“Perhaps unsurprisingly, this was a missing ingredient when I was trying and failing to write poetry as a young man.“
We know we can’t finesse what’s been Michael Donaghy
I met him twice. Once in my local,
where suited he sat with a half of Guinness,
his cue in its case like an instrument.
Just passing through, he took pity on me
and played for free. It was poetry.
Angles and vectors, like he made it up.
Sooner or later, a mark strolled up
and I left him the table.
had the soft Irish eyes of my friend Michael,
the same mannered focus, and his voice was soft
and his hands when you shook them…soft.
Years later, I saw him in the Troy Club,
that late-night dive off Hanway Street,
and he was absolutely ruined –
alone, smiling and crying and sheeted
to a wind I fear only he could hear.
I told Mike about it, puzzled though he was
by the wan look and strangled tone
with which I framed my tale.
For many, many years, my writing process when it came to poetry was not to write at all. I was a young poet (‘of promise’, or so they told me) in the late ‘90s and very early ‘00s – having moved south from Scotland to be part of the London poetry scene. And then I stopped writing poetry. Part of the reason why is bound up in the subject of this poem.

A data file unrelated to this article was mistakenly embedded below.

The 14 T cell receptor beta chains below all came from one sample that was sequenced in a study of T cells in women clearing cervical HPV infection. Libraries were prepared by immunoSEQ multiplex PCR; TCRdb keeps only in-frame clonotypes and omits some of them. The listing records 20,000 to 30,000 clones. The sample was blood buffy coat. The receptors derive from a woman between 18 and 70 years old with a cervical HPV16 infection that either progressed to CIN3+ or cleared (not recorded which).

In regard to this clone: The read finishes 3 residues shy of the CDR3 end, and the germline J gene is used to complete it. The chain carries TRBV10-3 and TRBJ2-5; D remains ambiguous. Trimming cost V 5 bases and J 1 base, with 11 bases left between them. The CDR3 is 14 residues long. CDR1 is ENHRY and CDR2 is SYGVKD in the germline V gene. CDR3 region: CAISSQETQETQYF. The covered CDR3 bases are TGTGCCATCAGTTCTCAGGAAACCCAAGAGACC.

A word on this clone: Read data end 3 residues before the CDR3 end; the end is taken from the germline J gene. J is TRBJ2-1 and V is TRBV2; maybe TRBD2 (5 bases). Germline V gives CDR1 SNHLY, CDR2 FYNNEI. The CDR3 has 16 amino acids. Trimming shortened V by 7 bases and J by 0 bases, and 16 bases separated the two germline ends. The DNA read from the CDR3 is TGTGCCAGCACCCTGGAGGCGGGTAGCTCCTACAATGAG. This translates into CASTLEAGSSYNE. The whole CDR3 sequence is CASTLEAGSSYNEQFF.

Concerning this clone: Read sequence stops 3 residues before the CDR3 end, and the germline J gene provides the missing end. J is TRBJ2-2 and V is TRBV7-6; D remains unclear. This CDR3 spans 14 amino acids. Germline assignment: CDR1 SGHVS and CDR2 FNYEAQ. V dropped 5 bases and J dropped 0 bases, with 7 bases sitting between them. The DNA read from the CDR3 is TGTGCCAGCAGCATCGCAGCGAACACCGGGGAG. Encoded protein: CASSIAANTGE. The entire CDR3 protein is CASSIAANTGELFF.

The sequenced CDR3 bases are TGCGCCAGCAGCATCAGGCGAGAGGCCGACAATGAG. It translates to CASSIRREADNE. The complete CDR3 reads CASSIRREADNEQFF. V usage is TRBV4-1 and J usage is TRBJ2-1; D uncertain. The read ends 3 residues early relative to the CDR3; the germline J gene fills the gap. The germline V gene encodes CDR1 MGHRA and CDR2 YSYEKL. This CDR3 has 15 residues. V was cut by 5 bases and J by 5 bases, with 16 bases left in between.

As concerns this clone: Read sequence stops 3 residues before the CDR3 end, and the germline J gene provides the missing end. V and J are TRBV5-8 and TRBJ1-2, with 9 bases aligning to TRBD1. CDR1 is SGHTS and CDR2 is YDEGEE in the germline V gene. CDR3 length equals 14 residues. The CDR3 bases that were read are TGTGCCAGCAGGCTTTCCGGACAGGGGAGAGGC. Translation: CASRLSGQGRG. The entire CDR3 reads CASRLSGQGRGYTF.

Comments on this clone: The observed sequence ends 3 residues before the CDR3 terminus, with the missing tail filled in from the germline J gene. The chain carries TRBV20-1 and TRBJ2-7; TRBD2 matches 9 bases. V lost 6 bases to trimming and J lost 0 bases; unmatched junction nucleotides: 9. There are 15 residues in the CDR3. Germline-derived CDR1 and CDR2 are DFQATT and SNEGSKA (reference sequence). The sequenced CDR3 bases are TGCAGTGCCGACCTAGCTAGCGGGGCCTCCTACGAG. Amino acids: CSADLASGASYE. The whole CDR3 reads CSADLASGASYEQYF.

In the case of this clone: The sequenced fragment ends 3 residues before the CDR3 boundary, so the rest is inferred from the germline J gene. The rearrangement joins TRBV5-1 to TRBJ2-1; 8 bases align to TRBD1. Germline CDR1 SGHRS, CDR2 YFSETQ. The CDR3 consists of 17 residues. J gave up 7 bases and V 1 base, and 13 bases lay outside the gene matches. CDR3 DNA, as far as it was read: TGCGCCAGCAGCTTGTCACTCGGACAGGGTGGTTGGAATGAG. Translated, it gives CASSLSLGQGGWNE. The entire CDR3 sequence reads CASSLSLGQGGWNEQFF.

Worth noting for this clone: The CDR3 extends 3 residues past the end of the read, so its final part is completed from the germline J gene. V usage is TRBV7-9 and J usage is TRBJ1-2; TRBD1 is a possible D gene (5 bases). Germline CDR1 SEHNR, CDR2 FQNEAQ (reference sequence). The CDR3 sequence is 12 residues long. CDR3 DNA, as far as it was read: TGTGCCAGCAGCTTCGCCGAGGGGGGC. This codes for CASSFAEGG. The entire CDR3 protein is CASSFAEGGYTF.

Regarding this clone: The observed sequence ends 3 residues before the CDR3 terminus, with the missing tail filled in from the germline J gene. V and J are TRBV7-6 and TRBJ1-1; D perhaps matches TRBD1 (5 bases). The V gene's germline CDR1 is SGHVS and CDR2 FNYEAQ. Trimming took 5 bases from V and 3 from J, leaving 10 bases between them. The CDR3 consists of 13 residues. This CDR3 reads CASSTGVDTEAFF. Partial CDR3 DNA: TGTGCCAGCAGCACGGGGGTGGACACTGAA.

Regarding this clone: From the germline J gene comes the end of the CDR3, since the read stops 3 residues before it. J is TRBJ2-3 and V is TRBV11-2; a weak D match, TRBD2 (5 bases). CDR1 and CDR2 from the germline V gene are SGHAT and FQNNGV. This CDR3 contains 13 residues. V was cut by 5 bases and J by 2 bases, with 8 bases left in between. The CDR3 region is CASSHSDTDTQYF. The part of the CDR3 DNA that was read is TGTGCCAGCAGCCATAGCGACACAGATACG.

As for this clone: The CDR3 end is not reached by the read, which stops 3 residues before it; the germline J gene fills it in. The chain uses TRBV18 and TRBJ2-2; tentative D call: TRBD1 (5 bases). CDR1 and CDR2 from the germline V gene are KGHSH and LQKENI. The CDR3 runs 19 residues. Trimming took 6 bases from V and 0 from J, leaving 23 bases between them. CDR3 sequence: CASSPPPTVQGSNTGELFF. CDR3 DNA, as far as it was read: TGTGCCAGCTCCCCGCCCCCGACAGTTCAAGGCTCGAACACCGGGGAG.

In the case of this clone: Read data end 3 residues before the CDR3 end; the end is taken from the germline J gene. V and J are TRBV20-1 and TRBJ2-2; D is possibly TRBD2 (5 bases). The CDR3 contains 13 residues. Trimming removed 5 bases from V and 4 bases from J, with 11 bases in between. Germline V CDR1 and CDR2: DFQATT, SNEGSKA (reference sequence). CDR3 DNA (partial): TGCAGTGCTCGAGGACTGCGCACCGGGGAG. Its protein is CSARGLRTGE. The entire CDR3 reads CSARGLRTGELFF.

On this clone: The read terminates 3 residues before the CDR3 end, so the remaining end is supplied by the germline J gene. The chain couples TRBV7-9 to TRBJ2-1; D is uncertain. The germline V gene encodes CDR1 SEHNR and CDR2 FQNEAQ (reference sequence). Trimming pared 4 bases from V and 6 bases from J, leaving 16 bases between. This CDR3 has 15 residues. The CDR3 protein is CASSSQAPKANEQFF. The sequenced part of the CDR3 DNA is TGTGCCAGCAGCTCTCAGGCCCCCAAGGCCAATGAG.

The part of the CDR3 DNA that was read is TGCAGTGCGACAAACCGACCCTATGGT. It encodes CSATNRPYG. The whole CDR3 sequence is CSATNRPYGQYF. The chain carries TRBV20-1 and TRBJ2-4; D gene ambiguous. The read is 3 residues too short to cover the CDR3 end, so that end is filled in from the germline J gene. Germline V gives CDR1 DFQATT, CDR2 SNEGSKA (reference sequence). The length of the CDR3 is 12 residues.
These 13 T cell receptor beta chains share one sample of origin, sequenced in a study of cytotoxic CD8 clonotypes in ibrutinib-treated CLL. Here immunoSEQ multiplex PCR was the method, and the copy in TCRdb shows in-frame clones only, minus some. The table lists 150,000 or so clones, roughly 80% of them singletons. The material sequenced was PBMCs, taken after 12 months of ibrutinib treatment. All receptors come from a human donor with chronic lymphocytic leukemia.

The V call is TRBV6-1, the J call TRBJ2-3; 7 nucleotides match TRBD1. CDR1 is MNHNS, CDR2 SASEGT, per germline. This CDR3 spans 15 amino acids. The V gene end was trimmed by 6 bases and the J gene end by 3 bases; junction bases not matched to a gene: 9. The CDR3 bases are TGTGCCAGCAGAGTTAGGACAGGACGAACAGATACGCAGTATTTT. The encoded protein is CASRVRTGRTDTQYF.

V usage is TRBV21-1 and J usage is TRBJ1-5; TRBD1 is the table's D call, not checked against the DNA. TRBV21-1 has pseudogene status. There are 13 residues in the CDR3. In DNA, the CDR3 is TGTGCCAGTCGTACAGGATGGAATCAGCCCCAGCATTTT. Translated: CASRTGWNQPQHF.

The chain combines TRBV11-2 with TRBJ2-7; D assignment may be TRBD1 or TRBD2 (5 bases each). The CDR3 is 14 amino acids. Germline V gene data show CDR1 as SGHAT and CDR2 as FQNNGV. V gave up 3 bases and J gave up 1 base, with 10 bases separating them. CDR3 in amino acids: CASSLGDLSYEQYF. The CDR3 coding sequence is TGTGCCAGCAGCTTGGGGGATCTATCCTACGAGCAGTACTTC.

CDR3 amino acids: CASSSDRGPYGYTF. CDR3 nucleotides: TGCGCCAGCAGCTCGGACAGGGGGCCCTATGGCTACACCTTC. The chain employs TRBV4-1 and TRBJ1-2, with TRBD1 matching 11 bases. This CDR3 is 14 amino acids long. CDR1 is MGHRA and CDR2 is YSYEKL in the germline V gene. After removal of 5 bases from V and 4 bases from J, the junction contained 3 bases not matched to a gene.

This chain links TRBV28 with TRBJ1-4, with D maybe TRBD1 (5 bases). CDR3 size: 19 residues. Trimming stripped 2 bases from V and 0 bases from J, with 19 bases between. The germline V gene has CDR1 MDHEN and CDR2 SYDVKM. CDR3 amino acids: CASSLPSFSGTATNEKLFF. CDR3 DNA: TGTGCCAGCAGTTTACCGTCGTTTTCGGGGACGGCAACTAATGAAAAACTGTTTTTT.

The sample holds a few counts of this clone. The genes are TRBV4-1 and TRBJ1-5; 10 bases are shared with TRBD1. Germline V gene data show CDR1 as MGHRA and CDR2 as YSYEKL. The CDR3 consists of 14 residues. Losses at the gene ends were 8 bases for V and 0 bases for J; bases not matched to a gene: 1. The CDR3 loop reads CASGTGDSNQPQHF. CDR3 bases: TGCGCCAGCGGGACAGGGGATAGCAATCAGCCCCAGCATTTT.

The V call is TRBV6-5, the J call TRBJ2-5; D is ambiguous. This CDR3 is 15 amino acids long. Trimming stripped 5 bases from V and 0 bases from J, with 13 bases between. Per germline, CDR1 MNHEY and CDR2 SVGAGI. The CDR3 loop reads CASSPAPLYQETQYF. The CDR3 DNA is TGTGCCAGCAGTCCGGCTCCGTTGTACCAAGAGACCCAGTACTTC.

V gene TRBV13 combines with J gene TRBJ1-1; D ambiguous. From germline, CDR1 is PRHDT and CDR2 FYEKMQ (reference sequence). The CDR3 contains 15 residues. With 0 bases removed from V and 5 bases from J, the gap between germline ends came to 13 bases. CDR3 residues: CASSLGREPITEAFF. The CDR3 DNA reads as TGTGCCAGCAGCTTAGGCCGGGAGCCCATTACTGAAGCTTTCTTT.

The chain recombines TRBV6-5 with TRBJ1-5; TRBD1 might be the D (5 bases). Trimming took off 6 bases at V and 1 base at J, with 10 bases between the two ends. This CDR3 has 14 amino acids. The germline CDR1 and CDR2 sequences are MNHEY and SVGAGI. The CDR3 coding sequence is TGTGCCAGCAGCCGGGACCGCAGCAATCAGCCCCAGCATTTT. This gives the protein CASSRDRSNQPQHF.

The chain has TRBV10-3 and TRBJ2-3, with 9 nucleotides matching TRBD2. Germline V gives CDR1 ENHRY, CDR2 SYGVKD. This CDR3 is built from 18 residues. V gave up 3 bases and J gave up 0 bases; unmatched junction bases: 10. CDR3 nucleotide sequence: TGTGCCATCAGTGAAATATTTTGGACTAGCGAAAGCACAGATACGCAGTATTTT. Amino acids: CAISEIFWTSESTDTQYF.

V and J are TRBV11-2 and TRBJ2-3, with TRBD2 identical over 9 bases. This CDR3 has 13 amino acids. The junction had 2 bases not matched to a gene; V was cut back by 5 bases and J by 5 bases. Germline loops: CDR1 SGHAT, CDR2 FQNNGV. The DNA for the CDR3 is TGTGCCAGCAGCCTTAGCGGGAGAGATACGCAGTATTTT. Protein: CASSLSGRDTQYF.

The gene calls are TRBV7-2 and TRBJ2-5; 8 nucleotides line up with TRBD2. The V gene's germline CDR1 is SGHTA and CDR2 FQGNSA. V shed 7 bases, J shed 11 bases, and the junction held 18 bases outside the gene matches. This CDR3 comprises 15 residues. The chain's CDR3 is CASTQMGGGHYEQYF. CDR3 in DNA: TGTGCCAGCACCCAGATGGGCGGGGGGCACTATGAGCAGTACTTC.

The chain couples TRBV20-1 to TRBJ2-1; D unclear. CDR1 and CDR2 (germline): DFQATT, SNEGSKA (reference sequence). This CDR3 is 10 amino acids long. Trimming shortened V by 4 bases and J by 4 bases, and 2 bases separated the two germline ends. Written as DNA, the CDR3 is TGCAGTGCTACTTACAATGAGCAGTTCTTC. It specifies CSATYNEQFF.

The epigraph to ‘The Hustler’ comes from another poem, Michael Donaghy’s ‘Regarding Our Late Correspondence’, which ostensibly uses the metaphor of playing pool (and being rubbish at it – I can personally testify to Michael’s unimpressive pool game) to describe an inability to communicate true feeling to another person. There is a second poem I had in mind when I wrote ‘The Hustler’, also featuring the game of pool and by another poet. But I don’t want to be gunned down (with a revolver shooting flowers) by the Magic Circle. In other words, I’ll leave that other source text for the reader to figure out, if they so wish to.
The Irish-American poet Michael Donaghy was, as I say in the poem, my friend. Before that, he was my teacher, as like many others, I attended the London evening classes he taught at the time. There has been so much written about Michael the personality (he was spellbinding) and Michael the public reader of poetry (ditto) that I hesitate to rehearse it all here. These things have perhaps taken away from the poems themselves, which are by far the greatest thing about him. For those who haven’t read his Collected Poems, I can only recommend that you seek it out.
Michael passed away in 2004, at the age of only fifty. I had started to run into trouble writing poetry before then, and Michael was aware of this. I remember a rather melancholy day wandering around London Zoo with Michael discussing the difficulties I was encountering. And in truth, Michael himself was beginning to encounter difficulties in writing poetry towards the end of his life. The last conversation I remember having with him was on whether he should try writing a novel about his childhood in the Bronx instead. He didn’t sound terribly enthusiastic.